So far I've pretty much refused to buy because of the RFT issue. Dumb of Honda to make their PAX so proprietary; dumb of Toyota to skip the spare and offer tires with poor traction and tread wear. Even dumber of Toyota not to make the rear seat well large enough to accommodate a full-size RFT spare, with a removable rear seat. I'd happily take out the left rear seat and carry a spare. But even then I'd only buy AWD if the overall traction advantages are large compared to FWD with excellent tires.

    Sheesh.
  • carguy1234carguy1234 Posts: 233
    "Is 2WD performance with really good tires almost as good as AWD with RFTs?"

    I believe, and have quite a bit of road time now proving out my opinion, that 2WD with really good tires is BETTER than AWD with average tires. That's why I won't consider the AWD Sienna or the PAX Odyssey. In particular, the PAX tires do not appear to be a good winter choice.

    My recent vehicle list includes a '97 Subaru Outback (AWD), '01 Sienna (FWD w/o traction or stability control), and a '03 Saturn VUE (AWD). I'm in Minnesota, and have to drive on low maintenance roads to see one relative that is in a remote area "up north".

    Guess which vehicle is the best in winter conditions? The Sienna! Reason - I run it with Nokian tires that have awesome grip on ice and snow. The VUE with the stock Duelers slides around quite a bit before the AWD kicks in. The Outback when new was quite good with the stock Michelins. After about 3 years of aging, these tires lost significant grip even though the tread depth was still fine. New "all-season" tires made a big improvement, but the Outback still did not perform as well as my FWD Sienna with Nokians. The Outback with Nokians would have been the best combination for sure, though I didn't keep that vehicle so I never tried that.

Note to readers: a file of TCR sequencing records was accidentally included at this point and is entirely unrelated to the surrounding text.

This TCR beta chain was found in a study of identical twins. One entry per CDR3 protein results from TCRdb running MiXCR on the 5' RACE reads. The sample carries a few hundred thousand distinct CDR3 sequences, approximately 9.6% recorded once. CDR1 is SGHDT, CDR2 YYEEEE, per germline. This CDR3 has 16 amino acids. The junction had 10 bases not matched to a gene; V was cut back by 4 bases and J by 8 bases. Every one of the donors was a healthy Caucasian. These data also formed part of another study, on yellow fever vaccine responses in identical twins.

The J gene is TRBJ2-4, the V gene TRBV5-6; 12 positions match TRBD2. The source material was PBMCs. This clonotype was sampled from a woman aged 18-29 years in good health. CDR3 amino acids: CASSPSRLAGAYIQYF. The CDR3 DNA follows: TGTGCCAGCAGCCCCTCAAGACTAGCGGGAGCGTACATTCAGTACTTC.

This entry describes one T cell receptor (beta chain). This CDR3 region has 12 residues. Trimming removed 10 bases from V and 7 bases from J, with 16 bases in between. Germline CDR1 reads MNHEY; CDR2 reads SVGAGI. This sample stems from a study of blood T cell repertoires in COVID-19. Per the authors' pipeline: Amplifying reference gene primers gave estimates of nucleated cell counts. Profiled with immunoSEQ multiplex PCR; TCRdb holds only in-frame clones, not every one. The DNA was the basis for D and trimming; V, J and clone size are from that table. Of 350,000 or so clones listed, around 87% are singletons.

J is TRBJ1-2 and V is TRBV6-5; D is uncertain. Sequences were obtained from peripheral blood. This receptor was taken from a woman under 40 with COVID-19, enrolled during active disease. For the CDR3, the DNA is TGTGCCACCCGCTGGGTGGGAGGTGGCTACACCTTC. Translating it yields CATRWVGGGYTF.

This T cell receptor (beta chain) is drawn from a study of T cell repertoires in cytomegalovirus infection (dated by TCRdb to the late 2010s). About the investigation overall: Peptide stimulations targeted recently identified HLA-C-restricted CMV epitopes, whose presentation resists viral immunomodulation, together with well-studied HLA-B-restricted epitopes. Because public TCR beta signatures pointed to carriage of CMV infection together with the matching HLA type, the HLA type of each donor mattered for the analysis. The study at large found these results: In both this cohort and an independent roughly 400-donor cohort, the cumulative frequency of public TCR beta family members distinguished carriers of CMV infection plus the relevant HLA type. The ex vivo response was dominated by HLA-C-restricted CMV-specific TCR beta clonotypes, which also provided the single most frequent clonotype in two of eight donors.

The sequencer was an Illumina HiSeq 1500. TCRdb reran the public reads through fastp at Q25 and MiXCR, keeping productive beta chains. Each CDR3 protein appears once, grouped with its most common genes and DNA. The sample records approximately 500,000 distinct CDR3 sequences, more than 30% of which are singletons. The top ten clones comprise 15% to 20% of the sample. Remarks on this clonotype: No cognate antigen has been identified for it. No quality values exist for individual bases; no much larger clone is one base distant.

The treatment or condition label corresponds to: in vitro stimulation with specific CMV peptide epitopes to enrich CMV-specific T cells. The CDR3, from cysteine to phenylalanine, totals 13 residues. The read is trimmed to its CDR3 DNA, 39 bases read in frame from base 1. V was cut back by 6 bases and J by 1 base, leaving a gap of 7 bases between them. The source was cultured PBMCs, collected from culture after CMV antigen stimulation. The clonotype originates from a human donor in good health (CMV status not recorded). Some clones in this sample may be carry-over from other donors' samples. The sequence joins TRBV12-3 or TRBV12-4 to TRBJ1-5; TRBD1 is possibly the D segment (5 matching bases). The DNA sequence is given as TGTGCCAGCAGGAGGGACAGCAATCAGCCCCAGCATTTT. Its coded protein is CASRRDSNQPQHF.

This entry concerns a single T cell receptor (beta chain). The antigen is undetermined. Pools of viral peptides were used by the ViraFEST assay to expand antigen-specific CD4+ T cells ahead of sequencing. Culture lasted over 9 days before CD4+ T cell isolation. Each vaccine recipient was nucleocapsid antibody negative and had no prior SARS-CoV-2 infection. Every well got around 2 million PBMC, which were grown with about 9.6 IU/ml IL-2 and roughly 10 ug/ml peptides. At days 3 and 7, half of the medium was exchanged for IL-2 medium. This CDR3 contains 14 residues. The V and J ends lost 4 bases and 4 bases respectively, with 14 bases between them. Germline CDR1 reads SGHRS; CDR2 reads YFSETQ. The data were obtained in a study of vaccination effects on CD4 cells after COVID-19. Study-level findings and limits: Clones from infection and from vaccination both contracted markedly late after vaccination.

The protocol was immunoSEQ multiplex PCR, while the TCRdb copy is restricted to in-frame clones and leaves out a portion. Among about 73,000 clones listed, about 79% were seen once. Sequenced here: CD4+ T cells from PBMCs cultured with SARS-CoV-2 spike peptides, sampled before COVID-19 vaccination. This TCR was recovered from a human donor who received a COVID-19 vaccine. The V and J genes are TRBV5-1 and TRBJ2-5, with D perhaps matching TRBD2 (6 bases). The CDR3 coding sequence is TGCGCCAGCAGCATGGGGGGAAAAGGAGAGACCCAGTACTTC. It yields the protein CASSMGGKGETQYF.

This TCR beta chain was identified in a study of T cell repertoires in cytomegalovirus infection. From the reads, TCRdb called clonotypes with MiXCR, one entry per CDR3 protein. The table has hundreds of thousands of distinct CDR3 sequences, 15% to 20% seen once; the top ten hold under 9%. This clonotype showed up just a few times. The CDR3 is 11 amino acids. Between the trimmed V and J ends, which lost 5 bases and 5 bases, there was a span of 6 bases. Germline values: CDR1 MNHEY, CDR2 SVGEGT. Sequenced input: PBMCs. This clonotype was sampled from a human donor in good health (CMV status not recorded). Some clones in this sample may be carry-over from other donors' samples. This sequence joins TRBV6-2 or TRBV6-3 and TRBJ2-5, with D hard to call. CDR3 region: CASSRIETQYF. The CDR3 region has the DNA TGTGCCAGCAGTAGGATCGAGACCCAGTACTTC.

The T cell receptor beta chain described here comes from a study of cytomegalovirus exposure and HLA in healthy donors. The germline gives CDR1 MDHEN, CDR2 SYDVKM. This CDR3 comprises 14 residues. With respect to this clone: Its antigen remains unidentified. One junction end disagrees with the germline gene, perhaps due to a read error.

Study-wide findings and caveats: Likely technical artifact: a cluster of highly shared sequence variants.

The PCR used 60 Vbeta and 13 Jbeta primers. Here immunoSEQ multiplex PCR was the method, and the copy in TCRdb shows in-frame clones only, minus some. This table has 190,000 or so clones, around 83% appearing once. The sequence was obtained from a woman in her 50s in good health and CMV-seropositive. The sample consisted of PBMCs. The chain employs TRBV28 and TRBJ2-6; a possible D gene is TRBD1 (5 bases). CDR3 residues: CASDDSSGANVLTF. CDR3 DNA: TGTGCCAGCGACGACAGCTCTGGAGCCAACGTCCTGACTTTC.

Here's the deal - AWD does not help you stop. Really good tires gives you a traction advantage in all conditions. AWD helps when you have to go up an incline from a dead stop. In my opinion, that is the primary advantage of AWD. (yes, there are performance benefits, but that is secondary to the traction question in my opinion).

    I'm not scared off by the replacement aspect of run flats, I'm just staying away specifically due to the poor winter capabilities. Those are well documented on "other sites".

    Now there are people running the AWD Sienna with non-RFT snow tires. This would be a great combination, as long as you have a viable back up plan if you get a flat. I'll let others trail blaze this combination before I jump into that setup.
  • jetmdjetmd Posts: 9
    Thank you for a thoughtful reply. That's my gut also, and in terms of overall safety and nuisance factors, the ability to brake quickly is easily as critical as the ability to run flat. Thanks for pointing that out.

    My guess is that the AWD/no spare/RFT/no tire life/etc issue will really start to play out over the following model year as early adopters from '04 start hitting those issues en masse. My first instinct was to opt for AWD and RFTs, switching to regular tires at the first necessity, and taking a full-size spare only on road trips, where I don't need the seats anyway (I don't travel with kids). Sorta pitiful considering it's a vehicle with 20 years of opportunity to get it right.